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William Burroughs

William Burroughs was an American novelist, short story writer, essayist, painter and spoken word performer. He gained recognition as a prominent figure in the 50s Beat movement alongside Jack Kerouac and Allen Ginsberg. Known for his experimental writing style, Burroughs pioneered the "cut-up" technique where passages and texts were cut and reassembled to create unconscious writing. His influential works include 'The Naked Lunch', 'The Soft Machine', 'The Ticket That Exploded' and 'Nova Express'. With his avant-garde nature and advocacy of drug use, he became an iconic figure of the 60's counter-culture.

Burroughs' impact extended beyond literature into music. The term "heavy metal" originated from him, while bands like "Soft Machine" and "Steely Dan" took inspiration from his trilogy of works. He released his first album, *Call Me Burroughs*, featuring readings from 'The Naked Lunch' and 'Nova Express'. Throughout the years, his distinctive voice was sampled in various musical projects.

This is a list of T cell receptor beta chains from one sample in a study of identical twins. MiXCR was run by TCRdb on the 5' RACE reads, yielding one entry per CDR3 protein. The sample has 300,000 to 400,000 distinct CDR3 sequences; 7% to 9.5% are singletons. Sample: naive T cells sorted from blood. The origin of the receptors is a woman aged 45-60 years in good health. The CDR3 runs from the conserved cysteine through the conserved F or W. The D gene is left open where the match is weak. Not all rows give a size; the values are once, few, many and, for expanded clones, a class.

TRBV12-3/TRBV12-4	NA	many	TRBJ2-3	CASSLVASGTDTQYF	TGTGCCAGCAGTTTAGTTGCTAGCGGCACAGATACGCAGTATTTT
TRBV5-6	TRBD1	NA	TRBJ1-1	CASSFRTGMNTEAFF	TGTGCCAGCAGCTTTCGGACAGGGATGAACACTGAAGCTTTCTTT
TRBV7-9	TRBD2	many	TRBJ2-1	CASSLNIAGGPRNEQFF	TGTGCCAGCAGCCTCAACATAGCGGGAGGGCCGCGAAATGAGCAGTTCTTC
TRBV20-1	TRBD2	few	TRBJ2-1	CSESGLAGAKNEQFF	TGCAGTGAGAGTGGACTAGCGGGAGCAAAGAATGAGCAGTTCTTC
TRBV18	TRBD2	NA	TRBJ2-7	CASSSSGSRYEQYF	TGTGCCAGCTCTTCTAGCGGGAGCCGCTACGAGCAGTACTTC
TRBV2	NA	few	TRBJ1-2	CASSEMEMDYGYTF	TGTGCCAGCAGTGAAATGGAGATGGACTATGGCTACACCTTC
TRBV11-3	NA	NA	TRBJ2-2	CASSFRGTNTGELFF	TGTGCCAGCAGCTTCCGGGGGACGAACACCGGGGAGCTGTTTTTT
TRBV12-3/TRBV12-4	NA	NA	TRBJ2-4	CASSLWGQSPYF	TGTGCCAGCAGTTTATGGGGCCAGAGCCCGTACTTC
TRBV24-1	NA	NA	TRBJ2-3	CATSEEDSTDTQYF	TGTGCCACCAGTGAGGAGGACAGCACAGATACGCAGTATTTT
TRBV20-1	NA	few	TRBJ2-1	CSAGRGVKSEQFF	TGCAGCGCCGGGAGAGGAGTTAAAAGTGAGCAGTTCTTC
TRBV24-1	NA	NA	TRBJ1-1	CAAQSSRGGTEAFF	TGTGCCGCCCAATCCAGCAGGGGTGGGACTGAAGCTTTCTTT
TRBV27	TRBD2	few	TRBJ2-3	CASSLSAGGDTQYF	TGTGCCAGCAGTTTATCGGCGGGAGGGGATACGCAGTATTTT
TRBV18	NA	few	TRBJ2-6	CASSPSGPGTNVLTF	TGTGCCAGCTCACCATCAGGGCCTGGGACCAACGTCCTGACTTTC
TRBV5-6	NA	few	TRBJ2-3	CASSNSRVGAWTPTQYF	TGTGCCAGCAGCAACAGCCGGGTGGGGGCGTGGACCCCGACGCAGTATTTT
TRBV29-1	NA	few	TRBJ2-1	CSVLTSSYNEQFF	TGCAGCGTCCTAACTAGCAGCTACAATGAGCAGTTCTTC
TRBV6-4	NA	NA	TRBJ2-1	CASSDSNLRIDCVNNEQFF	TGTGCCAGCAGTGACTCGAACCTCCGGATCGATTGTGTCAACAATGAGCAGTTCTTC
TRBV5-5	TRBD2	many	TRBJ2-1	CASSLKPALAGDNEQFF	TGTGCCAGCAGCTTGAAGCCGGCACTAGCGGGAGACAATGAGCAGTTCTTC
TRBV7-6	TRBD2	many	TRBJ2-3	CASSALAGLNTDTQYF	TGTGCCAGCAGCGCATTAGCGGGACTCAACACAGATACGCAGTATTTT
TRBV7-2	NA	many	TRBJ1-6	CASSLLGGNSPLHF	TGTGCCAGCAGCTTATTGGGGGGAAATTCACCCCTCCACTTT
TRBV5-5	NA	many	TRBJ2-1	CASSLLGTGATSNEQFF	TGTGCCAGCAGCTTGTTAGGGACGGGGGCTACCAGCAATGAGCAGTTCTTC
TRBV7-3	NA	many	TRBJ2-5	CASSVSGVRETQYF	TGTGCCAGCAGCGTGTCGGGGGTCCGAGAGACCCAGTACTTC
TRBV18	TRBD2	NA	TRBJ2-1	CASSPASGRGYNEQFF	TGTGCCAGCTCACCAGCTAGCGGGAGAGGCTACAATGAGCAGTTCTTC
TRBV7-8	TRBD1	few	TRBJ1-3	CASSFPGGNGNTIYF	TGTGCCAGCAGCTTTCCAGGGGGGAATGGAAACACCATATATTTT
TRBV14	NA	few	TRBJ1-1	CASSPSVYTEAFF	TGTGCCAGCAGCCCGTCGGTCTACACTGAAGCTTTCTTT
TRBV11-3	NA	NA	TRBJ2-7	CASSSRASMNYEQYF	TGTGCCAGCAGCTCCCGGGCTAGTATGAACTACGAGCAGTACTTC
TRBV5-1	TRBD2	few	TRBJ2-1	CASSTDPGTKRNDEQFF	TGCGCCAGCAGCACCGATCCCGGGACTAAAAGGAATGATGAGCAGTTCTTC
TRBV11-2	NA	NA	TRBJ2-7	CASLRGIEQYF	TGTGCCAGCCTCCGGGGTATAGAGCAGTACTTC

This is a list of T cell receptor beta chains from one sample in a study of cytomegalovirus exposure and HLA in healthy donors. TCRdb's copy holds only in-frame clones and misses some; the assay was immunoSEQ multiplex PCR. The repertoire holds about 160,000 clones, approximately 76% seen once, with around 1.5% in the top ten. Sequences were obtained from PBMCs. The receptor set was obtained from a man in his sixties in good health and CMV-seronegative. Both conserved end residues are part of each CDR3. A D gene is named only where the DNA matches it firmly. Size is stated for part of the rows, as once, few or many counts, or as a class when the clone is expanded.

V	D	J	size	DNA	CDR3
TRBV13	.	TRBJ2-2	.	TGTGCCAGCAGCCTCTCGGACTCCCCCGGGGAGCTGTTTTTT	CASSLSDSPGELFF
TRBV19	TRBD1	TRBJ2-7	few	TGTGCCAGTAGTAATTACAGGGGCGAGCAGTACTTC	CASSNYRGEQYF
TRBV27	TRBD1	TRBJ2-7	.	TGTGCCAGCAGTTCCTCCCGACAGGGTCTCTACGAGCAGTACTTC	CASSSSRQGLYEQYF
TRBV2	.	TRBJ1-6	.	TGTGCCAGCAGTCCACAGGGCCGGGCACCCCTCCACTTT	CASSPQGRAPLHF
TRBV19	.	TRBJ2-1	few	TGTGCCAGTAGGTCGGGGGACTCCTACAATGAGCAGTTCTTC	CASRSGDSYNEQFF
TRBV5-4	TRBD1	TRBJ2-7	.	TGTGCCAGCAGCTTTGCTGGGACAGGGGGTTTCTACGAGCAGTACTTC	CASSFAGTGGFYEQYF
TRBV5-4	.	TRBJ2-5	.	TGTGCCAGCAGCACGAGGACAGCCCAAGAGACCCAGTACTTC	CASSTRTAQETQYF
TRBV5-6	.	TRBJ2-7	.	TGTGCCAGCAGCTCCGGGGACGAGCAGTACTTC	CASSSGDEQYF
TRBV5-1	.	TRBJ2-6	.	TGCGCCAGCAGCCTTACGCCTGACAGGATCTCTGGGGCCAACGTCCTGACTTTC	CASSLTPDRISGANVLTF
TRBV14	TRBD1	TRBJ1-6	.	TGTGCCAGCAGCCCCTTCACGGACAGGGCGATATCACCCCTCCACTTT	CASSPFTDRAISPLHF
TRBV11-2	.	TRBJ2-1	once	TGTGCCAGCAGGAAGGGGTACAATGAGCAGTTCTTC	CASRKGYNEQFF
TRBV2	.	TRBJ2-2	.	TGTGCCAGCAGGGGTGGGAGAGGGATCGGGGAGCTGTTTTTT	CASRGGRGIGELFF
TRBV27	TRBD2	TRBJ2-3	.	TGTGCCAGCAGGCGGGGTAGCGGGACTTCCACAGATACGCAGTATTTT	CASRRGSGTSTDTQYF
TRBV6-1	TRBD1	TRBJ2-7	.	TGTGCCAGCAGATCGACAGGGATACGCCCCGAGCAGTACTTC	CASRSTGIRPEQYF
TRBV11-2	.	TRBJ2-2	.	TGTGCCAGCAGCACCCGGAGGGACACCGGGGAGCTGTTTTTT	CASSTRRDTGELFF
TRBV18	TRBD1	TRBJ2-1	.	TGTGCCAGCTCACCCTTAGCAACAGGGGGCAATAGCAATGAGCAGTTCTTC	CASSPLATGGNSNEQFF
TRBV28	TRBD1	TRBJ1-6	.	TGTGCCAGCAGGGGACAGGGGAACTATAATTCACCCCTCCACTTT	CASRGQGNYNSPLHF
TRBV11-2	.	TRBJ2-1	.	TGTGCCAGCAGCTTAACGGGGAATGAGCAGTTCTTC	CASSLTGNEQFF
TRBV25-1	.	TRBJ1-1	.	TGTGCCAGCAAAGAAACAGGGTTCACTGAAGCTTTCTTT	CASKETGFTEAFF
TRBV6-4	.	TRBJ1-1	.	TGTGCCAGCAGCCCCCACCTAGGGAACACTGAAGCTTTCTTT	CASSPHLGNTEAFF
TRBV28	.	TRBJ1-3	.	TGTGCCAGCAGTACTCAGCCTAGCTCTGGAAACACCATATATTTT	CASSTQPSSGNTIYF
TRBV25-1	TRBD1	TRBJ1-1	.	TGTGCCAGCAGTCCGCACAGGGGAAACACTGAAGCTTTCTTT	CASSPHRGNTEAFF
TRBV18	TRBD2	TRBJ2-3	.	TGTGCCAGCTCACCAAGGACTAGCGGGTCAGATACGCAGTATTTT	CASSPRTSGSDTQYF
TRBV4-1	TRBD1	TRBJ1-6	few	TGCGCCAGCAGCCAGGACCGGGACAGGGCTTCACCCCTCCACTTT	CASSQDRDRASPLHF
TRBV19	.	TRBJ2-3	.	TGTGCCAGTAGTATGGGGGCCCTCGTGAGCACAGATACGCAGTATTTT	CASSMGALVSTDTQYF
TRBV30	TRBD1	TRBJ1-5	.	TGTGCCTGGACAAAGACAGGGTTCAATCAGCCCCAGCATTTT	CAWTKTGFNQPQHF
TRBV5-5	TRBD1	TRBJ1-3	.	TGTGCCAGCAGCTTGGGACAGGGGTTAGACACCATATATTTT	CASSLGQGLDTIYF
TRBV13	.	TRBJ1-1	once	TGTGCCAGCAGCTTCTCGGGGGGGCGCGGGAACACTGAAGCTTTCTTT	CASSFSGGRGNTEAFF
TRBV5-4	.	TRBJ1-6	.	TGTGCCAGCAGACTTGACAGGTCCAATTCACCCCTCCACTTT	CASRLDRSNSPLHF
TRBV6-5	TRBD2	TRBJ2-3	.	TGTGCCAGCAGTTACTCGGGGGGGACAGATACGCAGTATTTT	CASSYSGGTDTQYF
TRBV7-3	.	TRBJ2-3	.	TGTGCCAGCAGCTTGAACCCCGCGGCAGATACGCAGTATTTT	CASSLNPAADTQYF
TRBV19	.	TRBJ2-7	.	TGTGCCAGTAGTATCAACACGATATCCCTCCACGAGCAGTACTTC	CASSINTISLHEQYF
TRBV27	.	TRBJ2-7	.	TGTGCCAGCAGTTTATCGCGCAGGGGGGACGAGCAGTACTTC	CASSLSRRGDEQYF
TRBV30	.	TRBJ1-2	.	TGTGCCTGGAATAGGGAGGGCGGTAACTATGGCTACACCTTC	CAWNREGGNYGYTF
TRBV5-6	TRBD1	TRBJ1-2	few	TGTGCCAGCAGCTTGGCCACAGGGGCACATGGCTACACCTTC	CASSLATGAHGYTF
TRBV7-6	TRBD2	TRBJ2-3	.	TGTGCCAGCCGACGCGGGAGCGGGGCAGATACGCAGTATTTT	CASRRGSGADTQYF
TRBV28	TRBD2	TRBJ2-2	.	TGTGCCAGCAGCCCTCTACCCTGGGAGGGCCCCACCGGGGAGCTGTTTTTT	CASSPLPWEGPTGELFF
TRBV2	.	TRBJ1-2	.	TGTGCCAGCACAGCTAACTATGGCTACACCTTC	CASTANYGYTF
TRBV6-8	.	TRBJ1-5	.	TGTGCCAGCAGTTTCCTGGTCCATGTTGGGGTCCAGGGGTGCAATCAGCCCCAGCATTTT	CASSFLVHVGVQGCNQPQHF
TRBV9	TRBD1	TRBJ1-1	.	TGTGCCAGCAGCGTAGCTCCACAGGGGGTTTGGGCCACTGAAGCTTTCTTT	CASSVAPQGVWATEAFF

In 1978, Burroughs was honored at the Entermedia Theater with "The Nova Convention", a gathering of publishers, writers, artists, punk personalities and counterculture followers. This event resulted in an album release featuring contributions from notable figures such as Patti Smith, Laurie Anderson, John Cage, Allen Ginsberg among others.

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